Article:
BS”D Parashat Yitro

From the book “With All Your Might” Volume 1A

Prior to the revelation at Mount Sinai, the newly freed nation of Israel encamped at a place called Mara, where HaShem revealed to Moshe three out of the pending 613 mitzvot: Shabbat, honoring one’s father and mother, civil laws (there is an opinion that para aduma [red hefer] necessary for the removal of tumat met [tuma caused through contact with a corpse] was included at Mara).

The parasha relates that after the Mara experience Moshe served as the sole judge in all halachic matters. Yitro, Moshe’s father-in-law, who had gained wide experience in governmental affairs while serving as one of the three closest advisors to Paro, looked askance at the heavy judicial load Moshe was bearing. So, in the spirit of every interested, good father-in-law, Yitro suggested to Moshe that he establish a judicial system composed of judges at various levels of judicial responsibility, with Moshe serving as Chief Judge in cases which were beyond the capacity of the lower courts to decide.

It is obvious that Moshe Rabbeinu did not need his father-in-law’s expertise to teach him the ABC’s of judicial organization. So why did Moshe wait for Yitro’s suggestion in order to implement these necessary changes?

I suggest:

Not only was Moshe unable to change an iota of what HaShem had commanded, but because of his great yir’at HaShem (awe of God) Moshe could not bring himself to even suggest his own opinions. The times that Moshe did try to change HaShem’s mind were only those instances when he prayed for atonement for the sins of Am Yisrael.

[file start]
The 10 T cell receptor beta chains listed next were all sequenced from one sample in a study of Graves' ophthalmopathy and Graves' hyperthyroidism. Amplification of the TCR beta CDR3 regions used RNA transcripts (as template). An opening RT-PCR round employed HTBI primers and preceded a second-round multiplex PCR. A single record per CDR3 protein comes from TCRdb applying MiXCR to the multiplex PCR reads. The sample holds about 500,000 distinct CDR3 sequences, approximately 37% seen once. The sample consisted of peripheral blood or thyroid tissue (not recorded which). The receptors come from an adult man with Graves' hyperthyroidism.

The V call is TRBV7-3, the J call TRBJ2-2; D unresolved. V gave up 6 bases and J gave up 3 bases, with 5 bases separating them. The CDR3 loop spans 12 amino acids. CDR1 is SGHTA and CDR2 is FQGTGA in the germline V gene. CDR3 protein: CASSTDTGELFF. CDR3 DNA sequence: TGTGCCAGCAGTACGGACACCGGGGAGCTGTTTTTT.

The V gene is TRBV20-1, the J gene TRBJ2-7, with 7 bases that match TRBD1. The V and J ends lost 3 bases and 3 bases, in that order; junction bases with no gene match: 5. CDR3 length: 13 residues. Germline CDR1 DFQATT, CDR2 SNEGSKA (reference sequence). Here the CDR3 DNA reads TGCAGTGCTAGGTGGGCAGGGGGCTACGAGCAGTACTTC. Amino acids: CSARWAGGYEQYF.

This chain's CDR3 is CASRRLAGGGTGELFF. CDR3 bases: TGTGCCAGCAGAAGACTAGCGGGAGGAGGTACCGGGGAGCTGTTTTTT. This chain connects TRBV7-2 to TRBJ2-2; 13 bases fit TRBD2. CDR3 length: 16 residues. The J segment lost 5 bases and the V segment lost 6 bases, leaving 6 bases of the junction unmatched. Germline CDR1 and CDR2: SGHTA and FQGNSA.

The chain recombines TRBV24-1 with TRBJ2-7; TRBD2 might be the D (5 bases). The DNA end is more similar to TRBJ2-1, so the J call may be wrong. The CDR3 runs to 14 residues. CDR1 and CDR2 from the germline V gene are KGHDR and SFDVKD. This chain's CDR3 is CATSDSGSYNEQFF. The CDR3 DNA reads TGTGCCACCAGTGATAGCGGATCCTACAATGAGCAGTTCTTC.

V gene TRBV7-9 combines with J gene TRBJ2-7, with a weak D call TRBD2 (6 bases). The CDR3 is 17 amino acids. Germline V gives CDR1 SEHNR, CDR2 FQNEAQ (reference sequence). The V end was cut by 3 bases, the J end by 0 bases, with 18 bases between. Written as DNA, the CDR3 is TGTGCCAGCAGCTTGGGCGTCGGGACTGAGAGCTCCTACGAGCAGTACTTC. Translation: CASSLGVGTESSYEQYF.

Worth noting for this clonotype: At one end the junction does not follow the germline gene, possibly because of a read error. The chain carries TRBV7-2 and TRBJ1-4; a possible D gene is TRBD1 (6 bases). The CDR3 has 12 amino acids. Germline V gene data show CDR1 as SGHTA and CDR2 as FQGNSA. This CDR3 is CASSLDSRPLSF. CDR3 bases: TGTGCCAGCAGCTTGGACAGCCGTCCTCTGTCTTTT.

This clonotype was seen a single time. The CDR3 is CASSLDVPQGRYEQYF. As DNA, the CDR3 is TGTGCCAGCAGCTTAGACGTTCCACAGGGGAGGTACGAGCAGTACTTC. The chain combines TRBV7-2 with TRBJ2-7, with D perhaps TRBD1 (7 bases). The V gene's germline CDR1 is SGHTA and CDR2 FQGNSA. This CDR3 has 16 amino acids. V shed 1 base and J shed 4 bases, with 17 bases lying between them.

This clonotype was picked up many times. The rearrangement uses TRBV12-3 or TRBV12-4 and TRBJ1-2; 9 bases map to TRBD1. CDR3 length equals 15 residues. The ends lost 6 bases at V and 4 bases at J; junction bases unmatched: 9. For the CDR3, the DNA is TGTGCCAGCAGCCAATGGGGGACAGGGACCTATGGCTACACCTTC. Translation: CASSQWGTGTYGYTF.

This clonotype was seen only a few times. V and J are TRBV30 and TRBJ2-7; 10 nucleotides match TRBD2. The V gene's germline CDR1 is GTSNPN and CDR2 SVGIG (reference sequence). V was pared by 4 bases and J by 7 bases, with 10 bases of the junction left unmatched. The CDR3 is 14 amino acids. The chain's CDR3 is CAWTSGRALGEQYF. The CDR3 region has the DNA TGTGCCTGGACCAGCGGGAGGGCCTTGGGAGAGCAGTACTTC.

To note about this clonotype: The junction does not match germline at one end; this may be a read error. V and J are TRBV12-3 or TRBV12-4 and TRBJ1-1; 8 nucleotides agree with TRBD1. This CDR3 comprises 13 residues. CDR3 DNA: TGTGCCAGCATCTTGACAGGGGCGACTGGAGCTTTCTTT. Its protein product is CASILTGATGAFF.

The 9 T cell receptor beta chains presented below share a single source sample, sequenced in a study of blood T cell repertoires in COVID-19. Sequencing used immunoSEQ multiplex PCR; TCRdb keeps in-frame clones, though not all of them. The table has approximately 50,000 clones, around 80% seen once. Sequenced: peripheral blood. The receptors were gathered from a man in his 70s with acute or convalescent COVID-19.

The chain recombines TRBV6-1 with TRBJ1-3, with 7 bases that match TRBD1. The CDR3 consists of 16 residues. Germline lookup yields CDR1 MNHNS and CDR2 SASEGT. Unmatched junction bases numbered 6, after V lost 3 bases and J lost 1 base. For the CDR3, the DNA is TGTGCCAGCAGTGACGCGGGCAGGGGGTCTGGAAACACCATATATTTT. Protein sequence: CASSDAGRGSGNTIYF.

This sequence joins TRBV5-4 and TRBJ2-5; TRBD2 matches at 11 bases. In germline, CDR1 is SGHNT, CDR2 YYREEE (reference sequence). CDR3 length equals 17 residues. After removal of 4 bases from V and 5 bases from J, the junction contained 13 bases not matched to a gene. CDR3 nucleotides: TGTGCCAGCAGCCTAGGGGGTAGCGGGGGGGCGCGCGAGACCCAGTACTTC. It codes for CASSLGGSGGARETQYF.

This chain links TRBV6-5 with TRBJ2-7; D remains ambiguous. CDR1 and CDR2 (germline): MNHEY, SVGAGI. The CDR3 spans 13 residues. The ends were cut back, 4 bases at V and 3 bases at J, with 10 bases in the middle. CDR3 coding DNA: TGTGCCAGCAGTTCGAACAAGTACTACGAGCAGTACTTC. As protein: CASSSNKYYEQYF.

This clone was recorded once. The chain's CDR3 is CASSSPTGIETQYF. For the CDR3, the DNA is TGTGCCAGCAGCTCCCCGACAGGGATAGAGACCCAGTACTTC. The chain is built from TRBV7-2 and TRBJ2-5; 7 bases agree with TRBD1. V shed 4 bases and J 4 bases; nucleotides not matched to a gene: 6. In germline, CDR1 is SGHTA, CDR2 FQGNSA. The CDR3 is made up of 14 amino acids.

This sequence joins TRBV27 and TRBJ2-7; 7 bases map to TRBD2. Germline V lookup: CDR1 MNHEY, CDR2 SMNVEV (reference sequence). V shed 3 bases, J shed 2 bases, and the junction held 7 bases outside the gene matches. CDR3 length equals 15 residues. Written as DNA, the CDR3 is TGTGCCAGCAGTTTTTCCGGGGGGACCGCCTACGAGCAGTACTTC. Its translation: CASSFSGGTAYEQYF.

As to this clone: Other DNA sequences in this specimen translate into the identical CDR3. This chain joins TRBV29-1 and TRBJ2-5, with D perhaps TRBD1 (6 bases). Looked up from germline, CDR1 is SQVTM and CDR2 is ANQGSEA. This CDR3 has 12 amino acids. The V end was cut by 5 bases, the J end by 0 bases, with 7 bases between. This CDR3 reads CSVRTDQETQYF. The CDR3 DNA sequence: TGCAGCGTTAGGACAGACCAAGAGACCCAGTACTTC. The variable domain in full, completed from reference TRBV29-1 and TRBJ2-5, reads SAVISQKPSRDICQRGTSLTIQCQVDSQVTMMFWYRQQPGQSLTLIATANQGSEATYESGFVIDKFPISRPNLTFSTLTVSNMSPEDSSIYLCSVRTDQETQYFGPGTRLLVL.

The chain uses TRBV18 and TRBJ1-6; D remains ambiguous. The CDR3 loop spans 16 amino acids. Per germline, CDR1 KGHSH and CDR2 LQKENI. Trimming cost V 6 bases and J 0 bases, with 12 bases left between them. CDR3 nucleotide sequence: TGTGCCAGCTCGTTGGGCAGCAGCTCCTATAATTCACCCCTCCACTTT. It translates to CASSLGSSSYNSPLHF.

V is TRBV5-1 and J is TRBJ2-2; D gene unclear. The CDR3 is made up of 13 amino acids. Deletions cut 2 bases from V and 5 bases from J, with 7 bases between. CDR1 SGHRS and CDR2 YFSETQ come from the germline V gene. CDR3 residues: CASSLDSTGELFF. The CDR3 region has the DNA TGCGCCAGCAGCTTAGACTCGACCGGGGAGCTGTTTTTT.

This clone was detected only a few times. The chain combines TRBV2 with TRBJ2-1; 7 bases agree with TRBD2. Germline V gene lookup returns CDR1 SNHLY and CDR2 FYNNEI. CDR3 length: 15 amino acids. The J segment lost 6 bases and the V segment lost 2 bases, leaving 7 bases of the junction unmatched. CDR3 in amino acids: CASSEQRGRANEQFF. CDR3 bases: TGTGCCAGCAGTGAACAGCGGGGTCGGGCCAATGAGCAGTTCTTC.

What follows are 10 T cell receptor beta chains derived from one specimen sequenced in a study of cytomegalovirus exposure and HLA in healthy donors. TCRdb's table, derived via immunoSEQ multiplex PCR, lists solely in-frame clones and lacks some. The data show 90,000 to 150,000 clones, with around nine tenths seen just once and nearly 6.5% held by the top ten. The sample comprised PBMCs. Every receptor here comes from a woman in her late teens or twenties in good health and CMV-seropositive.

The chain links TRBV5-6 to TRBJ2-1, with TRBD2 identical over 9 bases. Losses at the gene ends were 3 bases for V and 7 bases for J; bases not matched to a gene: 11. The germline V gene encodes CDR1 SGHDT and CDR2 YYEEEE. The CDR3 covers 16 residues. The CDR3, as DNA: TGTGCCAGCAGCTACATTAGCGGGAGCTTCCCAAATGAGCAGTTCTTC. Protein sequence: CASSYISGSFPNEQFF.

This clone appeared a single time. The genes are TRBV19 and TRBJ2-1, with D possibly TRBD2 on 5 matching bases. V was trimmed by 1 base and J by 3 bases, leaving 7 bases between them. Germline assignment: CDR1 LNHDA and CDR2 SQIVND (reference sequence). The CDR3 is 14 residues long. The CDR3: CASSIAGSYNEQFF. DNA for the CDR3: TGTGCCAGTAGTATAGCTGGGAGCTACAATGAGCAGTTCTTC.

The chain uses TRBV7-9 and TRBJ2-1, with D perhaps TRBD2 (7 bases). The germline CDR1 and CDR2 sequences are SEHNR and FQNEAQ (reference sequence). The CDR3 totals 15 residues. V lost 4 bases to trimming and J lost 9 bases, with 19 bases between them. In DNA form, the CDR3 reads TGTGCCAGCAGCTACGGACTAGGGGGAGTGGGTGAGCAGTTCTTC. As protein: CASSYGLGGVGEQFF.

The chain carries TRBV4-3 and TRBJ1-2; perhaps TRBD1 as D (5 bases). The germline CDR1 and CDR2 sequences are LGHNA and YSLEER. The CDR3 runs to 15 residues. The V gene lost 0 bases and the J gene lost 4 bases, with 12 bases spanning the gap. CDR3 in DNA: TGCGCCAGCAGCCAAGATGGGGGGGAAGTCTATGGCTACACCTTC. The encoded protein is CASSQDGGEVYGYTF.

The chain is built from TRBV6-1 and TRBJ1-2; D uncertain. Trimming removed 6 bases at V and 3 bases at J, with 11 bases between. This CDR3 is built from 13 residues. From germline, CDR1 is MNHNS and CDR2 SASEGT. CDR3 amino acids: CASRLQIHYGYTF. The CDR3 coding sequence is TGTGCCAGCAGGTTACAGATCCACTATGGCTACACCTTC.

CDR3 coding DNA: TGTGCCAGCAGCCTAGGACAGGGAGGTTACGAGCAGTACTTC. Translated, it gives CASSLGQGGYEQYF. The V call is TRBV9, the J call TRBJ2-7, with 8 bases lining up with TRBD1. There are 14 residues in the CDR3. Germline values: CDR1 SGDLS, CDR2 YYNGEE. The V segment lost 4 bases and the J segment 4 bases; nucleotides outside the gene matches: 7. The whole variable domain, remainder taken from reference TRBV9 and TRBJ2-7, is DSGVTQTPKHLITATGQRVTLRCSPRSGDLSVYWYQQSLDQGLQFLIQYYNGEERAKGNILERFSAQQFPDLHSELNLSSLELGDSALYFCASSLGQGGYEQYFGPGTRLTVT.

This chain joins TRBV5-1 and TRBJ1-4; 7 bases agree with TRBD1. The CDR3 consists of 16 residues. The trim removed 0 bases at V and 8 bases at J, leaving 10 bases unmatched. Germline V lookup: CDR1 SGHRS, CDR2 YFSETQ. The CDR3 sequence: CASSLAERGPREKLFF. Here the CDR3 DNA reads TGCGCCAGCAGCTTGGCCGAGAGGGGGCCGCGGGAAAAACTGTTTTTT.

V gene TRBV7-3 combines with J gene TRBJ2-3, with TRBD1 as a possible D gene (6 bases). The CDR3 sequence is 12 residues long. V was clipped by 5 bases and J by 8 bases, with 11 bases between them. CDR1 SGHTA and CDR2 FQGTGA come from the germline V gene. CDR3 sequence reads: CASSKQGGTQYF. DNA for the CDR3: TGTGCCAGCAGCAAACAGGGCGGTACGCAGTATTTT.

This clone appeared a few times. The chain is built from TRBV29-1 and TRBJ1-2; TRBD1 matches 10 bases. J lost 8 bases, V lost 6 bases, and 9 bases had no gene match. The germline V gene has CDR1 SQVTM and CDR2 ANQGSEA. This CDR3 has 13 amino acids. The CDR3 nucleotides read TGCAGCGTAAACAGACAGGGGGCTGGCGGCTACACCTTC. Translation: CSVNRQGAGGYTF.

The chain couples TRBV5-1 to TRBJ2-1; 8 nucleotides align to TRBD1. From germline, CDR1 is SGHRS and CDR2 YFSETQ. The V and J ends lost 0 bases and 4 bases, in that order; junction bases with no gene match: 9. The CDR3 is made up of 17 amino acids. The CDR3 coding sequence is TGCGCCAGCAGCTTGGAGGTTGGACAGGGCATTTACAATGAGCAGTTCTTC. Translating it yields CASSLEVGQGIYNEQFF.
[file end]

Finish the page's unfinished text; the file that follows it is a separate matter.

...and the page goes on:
At Mara, Moshe was not commanded to create a judicial system, so he could not bring himself to suggest one, even though he was aware of its necessity and benefits. Yitro, however, was far away from Moshe’s perception of the Almighty, so he did not have the constraints of Moshe. Moshe knew what Yitro knew, but Yitro was able to suggest the changes without his conscience paralyzing him.

Moshe implemented Yitro’s suggestions, but according to the Midrash (Mechilta parshat Yitro) only after he had received nevu’a (prophesy) from HaShem affirming the changes from a single judge to a national judicial system.

There are many things in our religious lives here in Eretz Yisrael which require change.

In my younger years, I never dared to suggest to my rabbis what, in my opinion, needs improvement, but today, I don’t feel constrained in the matter.

I suggest a necessary and essential change which would exponentially improve the quality of our religious lives, but is in fact a return to what once was. Interestingly, my suggestions are in opposition to the changes Moshe Rabbeinu brought about when he established Batai Din (courts) in his time. Moshe took the most erudite and esteemed men of the nation and upgraded their status to Dayan (judge), my suggestions are aimed at downgrading certain religious leaders.

My suggestions deal with the issue of: “Who is a rabbi?”

The institution of Semicha (rabbinic ordination) began with Moshe Rabbeinu who just prior to leaving this world ordained Yehoshua bin Nun. Ordination invested on the recipient a license to decide on all halachic matters. The ongoing Semicha from generation to generation was limited to Eretz Yisrael, while learned talmidei chachamin (scholars) in the galut who did not receive Semicha were limited in the areas of their halachic rights to decide. Semicha was discontinued at about the 5th or 6th century so that the Semicha rabbis receive today does not entitle them to make wide reaching halachic decisions in all areas. In those areas where we can make decisions, the status of today’s rabbis is a shlicai de’kadma’ee (agents of the earlier rabbis who were ordained).

Nevertheless, the mantle of semicha today is an honorable one that permits one to be a spiritual leader of a community. Today’s Semicha will continue in its limited form until the authentic Semicha will be again initiated, along the guidelines stated in the Rambam.